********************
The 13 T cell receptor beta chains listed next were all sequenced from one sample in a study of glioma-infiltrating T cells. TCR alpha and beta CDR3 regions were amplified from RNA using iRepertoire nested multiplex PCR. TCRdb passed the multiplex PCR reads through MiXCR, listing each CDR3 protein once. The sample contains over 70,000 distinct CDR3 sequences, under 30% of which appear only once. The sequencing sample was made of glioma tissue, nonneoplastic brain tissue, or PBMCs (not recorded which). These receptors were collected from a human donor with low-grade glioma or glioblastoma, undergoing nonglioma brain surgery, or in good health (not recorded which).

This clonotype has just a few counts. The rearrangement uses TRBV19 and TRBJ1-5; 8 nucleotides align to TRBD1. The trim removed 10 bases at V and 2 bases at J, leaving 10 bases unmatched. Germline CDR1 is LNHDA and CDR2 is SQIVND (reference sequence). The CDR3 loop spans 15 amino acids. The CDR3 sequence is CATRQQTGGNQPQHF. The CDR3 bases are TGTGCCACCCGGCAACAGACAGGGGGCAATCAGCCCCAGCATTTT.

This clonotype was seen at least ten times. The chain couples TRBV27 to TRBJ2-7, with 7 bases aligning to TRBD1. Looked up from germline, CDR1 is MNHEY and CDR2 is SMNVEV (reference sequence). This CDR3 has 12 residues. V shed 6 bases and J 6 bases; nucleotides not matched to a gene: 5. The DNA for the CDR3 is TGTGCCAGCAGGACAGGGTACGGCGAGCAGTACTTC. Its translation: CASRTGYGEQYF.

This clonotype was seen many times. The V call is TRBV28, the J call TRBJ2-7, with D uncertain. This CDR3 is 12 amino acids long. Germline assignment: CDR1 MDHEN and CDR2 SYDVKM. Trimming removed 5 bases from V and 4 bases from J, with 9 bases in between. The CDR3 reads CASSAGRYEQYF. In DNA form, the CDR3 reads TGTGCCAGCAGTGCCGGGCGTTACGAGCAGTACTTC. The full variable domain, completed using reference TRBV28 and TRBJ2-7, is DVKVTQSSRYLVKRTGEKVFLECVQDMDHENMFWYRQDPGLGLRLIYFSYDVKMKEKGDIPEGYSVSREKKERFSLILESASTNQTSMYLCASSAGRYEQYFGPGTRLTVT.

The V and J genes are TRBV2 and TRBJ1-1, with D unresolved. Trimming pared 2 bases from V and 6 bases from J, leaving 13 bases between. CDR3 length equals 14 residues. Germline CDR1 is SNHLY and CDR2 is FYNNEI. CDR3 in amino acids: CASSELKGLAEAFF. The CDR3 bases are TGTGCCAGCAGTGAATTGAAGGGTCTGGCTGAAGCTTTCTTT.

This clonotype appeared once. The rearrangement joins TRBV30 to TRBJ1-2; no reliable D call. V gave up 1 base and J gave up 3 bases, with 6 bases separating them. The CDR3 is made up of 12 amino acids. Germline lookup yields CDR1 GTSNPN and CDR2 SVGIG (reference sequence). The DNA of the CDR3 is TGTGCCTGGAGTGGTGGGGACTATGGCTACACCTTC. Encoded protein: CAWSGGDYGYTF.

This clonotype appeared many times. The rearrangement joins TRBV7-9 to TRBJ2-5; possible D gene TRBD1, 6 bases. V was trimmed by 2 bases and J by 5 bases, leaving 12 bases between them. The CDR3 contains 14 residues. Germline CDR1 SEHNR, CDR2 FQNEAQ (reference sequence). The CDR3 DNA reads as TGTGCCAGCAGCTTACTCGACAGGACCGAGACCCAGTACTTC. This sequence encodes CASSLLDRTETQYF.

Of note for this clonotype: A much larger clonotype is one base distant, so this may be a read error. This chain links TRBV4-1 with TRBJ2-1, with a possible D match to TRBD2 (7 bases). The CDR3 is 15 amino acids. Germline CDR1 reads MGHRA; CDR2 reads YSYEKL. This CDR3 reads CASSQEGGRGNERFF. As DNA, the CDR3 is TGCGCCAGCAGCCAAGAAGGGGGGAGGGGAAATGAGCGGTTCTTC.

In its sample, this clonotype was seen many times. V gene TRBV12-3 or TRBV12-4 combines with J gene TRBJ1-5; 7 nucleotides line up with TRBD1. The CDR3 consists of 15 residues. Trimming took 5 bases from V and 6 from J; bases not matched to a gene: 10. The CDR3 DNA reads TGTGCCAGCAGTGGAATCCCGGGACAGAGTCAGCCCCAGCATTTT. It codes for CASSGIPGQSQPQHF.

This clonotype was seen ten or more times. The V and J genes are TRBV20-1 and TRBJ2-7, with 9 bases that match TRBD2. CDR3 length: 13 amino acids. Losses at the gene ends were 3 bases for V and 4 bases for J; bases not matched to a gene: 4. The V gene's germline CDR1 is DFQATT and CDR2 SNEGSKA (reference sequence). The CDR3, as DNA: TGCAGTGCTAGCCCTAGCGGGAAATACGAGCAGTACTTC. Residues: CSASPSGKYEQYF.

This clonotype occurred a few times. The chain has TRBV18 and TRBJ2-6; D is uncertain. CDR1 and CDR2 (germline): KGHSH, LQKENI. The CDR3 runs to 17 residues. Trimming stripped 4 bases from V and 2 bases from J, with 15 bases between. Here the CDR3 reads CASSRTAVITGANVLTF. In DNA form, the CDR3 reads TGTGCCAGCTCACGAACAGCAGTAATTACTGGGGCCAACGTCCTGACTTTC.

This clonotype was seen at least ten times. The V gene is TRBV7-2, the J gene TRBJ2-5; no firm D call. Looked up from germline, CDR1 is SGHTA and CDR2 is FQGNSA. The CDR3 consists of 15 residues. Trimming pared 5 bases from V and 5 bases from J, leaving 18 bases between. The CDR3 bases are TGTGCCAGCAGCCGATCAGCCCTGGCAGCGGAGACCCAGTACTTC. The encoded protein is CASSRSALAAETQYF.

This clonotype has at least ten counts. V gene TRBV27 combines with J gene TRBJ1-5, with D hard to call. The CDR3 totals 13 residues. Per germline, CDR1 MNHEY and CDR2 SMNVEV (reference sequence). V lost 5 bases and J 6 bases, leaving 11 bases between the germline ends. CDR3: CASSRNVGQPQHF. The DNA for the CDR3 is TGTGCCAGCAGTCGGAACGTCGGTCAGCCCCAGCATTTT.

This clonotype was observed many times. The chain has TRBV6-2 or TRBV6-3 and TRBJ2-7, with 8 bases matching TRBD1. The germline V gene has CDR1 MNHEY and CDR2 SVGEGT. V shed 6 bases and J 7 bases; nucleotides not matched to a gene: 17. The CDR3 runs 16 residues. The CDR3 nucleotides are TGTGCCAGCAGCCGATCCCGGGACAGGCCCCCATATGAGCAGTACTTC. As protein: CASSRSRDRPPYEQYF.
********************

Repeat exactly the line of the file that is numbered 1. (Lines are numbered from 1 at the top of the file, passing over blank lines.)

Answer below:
The 13 T cell receptor beta chains listed next were all sequenced from one sample in a study of glioma-infiltrating T cells. TCR alpha and beta CDR3 regions were amplified from RNA using iRepertoire nested multiplex PCR. TCRdb passed the multiplex PCR reads through MiXCR, listing each CDR3 protein once. The sample contains over 70,000 distinct CDR3 sequences, under 30% of which appear only once. The sequencing sample was made of glioma tissue, nonneoplastic brain tissue, or PBMCs (not recorded which). These receptors were collected from a human donor with low-grade glioma or glioblastoma, undergoing nonglioma brain surgery, or in good health (not recorded which).